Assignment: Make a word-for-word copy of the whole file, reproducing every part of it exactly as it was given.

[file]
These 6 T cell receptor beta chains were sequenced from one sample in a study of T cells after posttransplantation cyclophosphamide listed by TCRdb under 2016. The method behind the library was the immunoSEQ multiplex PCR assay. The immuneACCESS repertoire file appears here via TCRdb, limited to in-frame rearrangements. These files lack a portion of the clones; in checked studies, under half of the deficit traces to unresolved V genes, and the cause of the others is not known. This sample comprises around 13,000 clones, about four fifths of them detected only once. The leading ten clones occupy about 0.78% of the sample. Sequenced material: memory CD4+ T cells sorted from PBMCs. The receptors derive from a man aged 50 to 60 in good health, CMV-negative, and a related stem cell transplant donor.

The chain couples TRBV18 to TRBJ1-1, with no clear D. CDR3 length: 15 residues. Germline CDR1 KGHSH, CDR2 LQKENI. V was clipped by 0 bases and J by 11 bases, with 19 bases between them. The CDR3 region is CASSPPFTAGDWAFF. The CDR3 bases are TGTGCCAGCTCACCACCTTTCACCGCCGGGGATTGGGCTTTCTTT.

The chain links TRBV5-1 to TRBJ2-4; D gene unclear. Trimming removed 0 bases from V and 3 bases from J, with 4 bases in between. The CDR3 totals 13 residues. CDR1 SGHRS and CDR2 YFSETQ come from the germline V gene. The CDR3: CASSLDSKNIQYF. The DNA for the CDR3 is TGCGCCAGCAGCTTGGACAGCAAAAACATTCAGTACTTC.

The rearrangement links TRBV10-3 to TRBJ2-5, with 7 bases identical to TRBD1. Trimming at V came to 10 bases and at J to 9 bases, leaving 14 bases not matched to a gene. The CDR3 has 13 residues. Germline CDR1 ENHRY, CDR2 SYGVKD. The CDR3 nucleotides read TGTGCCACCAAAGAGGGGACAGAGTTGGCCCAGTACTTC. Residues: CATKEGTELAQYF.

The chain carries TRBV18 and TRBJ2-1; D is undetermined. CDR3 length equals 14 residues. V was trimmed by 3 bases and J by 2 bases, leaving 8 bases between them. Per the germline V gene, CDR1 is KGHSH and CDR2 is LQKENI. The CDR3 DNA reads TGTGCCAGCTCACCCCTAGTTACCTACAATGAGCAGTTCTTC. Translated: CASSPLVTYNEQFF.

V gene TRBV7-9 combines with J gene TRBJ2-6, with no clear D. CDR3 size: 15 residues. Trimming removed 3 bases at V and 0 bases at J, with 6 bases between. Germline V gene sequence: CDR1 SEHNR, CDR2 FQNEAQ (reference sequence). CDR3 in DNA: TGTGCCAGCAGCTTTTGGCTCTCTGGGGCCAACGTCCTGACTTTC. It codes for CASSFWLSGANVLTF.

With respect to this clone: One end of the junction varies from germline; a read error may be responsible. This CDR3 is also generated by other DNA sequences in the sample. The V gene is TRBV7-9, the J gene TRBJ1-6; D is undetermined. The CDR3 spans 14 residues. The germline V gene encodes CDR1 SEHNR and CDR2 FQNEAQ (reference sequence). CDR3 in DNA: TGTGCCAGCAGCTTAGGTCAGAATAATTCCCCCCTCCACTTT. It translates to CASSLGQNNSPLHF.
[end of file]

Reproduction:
These 6 T cell receptor beta chains were sequenced from one sample in a study of T cells after posttransplantation cyclophosphamide listed by TCRdb under 2016. The method behind the library was the immunoSEQ multiplex PCR assay. The immuneACCESS repertoire file appears here via TCRdb, limited to in-frame rearrangements. These files lack a portion of the clones; in checked studies, under half of the deficit traces to unresolved V genes, and the cause of the others is not known. This sample comprises around 13,000 clones, about four fifths of them detected only once. The leading ten clones occupy about 0.78% of the sample. Sequenced material: memory CD4+ T cells sorted from PBMCs. The receptors derive from a man aged 50 to 60 in good health, CMV-negative, and a related stem cell transplant donor.

The chain couples TRBV18 to TRBJ1-1, with no clear D. CDR3 length: 15 residues. Germline CDR1 KGHSH, CDR2 LQKENI. V was clipped by 0 bases and J by 11 bases, with 19 bases between them. The CDR3 region is CASSPPFTAGDWAFF. The CDR3 bases are TGTGCCAGCTCACCACCTTTCACCGCCGGGGATTGGGCTTTCTTT.

The chain links TRBV5-1 to TRBJ2-4; D gene unclear. Trimming removed 0 bases from V and 3 bases from J, with 4 bases in between. The CDR3 totals 13 residues. CDR1 SGHRS and CDR2 YFSETQ come from the germline V gene. The CDR3: CASSLDSKNIQYF. The DNA for the CDR3 is TGCGCCAGCAGCTTGGACAGCAAAAACATTCAGTACTTC.

The rearrangement links TRBV10-3 to TRBJ2-5, with 7 bases identical to TRBD1. Trimming at V came to 10 bases and at J to 9 bases, leaving 14 bases not matched to a gene. The CDR3 has 13 residues. Germline CDR1 ENHRY, CDR2 SYGVKD. The CDR3 nucleotides read TGTGCCACCAAAGAGGGGACAGAGTTGGCCCAGTACTTC. Residues: CATKEGTELAQYF.

The chain carries TRBV18 and TRBJ2-1; D is undetermined. CDR3 length equals 14 residues. V was trimmed by 3 bases and J by 2 bases, leaving 8 bases between them. Per the germline V gene, CDR1 is KGHSH and CDR2 is LQKENI. The CDR3 DNA reads TGTGCCAGCTCACCCCTAGTTACCTACAATGAGCAGTTCTTC. Translated: CASSPLVTYNEQFF.

V gene TRBV7-9 combines with J gene TRBJ2-6, with no clear D. CDR3 size: 15 residues. Trimming removed 3 bases at V and 0 bases at J, with 6 bases between. Germline V gene sequence: CDR1 SEHNR, CDR2 FQNEAQ (reference sequence). CDR3 in DNA: TGTGCCAGCAGCTTTTGGCTCTCTGGGGCCAACGTCCTGACTTTC. It codes for CASSFWLSGANVLTF.

With respect to this clone: One end of the junction varies from germline; a read error may be responsible. This CDR3 is also generated by other DNA sequences in the sample. The V gene is TRBV7-9, the J gene TRBJ1-6; D is undetermined. The CDR3 spans 14 residues. The germline V gene encodes CDR1 SEHNR and CDR2 FQNEAQ (reference sequence). CDR3 in DNA: TGTGCCAGCAGCTTAGGTCAGAATAATTCCCCCCTCCACTTT. It translates to CASSLGQNNSPLHF.